Dearth of black history students explored

Forum probes lack of UK students of African and Caribbean heritage taking history degrees, and its echoes in schoolteacher and lecturer cohorts

May 7, 2015

Academics, students and schoolteachers have met to discuss the lack of undergraduates of African and Caribbean heritage studying history.

The conference, History Matters, looked at why history is one of the least popular subjects for black British students at undergraduate level, and why so few who do study it progress to the postgraduate level.

One possible explanation was a school history curriculum that poorly reflects the population of Britain, said one of the organisers, Hakim Adi, a professor of history at the University of Chichester. Another was a narrow view of the careers that a history degree can lead to, he added.

Professor Adi said that he and others were moved to organise the event, held at the Institute of Historical Research on 25 April, after reports last year indicated that just three black applicants had won places to train as history teachers in 2013.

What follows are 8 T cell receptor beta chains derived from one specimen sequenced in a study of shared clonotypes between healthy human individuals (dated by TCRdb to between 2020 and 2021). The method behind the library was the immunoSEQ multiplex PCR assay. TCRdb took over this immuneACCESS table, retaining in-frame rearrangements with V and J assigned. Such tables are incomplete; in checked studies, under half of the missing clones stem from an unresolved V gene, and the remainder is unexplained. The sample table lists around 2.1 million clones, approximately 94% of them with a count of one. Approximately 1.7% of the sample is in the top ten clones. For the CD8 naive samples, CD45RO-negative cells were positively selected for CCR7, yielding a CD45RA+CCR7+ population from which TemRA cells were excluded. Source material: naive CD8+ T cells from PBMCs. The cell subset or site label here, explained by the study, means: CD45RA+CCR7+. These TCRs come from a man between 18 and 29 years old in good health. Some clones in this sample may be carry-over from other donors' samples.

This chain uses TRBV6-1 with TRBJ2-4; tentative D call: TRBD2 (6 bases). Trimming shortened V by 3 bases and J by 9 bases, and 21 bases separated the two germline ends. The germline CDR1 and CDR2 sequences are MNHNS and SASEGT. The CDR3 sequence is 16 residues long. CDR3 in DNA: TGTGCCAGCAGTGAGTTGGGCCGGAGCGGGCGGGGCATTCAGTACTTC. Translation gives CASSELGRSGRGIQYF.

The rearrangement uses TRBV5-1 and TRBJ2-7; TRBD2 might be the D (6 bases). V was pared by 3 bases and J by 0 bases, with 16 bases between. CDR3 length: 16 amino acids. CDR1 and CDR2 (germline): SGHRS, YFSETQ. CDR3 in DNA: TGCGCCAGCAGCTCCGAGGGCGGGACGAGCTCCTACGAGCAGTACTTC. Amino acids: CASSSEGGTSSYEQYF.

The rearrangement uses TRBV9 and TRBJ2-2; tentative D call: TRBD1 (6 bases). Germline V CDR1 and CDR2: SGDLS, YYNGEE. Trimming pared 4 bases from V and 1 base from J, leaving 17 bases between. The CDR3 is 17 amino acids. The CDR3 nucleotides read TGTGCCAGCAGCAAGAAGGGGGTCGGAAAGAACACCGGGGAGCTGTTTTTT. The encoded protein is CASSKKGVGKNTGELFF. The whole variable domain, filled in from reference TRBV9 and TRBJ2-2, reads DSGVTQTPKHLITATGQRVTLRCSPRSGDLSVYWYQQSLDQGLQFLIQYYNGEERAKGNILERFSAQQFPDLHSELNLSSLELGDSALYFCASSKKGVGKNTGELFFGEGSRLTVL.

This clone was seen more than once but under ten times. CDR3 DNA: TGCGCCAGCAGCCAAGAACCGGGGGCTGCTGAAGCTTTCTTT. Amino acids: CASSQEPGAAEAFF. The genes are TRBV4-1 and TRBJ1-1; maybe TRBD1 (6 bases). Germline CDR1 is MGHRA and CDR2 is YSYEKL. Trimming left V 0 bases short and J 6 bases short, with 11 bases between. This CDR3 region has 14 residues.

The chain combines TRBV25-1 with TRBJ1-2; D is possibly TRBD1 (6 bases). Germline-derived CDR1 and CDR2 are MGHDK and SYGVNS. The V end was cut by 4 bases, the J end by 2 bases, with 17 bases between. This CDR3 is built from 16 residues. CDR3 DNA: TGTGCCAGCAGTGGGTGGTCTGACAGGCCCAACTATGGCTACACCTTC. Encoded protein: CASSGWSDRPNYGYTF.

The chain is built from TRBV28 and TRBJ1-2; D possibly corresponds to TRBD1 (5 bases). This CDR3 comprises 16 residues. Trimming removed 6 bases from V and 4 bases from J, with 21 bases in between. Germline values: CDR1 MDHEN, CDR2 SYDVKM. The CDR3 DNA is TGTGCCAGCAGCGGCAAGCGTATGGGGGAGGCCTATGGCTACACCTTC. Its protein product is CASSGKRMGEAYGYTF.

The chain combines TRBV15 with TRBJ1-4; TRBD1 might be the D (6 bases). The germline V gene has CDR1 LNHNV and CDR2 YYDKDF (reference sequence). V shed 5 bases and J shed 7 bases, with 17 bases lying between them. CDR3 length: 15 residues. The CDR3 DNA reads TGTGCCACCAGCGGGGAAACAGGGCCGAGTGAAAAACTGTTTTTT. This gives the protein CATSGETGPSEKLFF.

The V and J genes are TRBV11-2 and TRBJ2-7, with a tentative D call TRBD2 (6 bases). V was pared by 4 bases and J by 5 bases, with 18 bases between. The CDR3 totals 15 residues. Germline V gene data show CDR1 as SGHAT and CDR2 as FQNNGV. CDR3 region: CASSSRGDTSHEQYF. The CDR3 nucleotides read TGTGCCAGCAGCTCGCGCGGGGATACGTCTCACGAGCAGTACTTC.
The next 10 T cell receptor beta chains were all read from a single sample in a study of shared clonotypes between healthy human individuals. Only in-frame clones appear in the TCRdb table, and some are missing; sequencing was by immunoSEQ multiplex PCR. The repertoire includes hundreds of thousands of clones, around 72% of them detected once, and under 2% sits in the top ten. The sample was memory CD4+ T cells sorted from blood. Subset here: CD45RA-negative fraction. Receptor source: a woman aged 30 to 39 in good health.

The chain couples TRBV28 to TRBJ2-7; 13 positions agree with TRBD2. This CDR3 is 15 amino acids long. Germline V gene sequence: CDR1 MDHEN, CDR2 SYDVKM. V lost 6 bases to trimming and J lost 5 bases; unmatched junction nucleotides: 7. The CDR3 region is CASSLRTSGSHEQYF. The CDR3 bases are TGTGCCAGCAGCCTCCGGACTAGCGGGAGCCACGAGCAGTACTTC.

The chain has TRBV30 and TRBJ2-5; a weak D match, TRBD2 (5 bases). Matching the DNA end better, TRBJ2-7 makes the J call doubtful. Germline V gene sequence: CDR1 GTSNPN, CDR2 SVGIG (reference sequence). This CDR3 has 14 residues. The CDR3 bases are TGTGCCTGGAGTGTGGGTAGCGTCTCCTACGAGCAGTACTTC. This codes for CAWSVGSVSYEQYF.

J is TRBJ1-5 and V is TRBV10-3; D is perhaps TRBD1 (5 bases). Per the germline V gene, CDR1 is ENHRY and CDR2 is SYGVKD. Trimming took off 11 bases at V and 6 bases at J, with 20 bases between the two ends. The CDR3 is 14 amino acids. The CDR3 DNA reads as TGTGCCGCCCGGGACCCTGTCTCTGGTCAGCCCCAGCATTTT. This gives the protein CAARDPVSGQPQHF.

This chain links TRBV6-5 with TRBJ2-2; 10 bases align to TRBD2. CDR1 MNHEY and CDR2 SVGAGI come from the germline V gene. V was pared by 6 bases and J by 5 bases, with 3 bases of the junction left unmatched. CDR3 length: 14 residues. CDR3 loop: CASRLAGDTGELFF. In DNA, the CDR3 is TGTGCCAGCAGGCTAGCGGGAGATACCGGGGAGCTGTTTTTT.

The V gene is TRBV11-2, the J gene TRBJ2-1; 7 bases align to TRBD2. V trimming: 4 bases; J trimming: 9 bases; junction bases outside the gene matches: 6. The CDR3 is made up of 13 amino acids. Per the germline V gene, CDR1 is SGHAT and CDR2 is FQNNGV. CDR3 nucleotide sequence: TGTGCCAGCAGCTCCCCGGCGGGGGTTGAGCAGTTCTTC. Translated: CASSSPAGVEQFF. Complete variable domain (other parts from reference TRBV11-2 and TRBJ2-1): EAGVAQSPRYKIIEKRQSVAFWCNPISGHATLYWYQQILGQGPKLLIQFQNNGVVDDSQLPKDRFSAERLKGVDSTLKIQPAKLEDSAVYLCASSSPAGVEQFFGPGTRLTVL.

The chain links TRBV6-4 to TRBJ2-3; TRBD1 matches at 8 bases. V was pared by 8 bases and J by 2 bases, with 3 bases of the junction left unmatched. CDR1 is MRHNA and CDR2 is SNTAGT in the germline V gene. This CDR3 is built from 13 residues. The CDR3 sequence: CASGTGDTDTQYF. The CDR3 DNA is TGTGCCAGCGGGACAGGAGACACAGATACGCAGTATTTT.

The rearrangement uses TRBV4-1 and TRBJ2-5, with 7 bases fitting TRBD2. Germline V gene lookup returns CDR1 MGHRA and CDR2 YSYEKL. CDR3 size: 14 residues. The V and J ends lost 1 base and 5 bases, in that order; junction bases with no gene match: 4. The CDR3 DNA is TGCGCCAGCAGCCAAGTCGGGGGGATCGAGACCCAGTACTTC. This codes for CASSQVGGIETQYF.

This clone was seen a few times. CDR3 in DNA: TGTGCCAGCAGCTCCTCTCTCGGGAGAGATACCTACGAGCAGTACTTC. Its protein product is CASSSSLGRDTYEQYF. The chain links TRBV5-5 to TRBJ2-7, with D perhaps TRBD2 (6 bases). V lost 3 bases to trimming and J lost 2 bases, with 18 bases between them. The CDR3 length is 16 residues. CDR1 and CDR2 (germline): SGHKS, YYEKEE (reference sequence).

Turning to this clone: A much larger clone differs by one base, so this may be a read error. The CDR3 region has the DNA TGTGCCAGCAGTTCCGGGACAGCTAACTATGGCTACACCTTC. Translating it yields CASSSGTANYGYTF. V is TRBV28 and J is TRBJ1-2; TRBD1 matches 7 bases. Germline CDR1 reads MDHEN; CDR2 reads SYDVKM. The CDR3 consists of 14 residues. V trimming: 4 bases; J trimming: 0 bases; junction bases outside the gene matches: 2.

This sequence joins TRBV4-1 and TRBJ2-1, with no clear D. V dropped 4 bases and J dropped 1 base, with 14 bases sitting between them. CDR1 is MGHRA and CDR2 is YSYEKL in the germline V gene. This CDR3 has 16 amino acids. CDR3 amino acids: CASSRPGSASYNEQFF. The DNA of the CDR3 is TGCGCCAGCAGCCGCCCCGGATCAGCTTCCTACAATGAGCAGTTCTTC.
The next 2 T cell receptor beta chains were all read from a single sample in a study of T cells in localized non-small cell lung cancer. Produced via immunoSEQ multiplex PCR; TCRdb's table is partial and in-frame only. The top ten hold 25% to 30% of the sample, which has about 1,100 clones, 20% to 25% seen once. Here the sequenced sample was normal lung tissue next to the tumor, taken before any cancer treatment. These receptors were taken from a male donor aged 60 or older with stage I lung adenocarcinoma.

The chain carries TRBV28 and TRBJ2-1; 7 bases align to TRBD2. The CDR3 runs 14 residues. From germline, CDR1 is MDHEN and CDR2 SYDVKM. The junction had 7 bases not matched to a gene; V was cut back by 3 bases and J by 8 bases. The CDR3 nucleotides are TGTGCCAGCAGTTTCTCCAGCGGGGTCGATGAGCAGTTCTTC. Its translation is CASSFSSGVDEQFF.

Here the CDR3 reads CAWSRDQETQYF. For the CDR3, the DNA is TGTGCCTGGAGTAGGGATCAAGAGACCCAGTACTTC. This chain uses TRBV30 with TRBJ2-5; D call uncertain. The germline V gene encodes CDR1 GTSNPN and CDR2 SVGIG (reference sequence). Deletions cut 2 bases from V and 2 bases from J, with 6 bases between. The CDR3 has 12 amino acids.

Citing data from the Higher Education Statistics Agency, he said that history is the third-least popular undergraduate subject for black British students, ahead of only agriculture and veterinary science.

The subject is also unpopular at postgraduate level: Professor Adi estimated that there were only 30 black British postgraduates and 10 PhD students in the UK. This is echoed at the level of academic posts, with just a handful of black British academic historians, few of whom have been trained in the UK.

The mismatch “is something that needs to be investigated”, he said.

The conference included panel sessions and discussions about history at all levels of education.

“Things that really came out very strongly were a need to change the history curriculum in schools to make it less Eurocentric and the need to find ways of encouraging more PhD history students [by] supporting them in various ways; it could be by more bursaries or fee-waiving,” said Professor Adi.

He said that there was also too little recognition by schools, students and parents about what jobs a degree in history could lead to.

A support network for black history teachers in schools and a project encouraging students to engage with history outside the classroom were launched at the event.

holly.else@tesglobal.com

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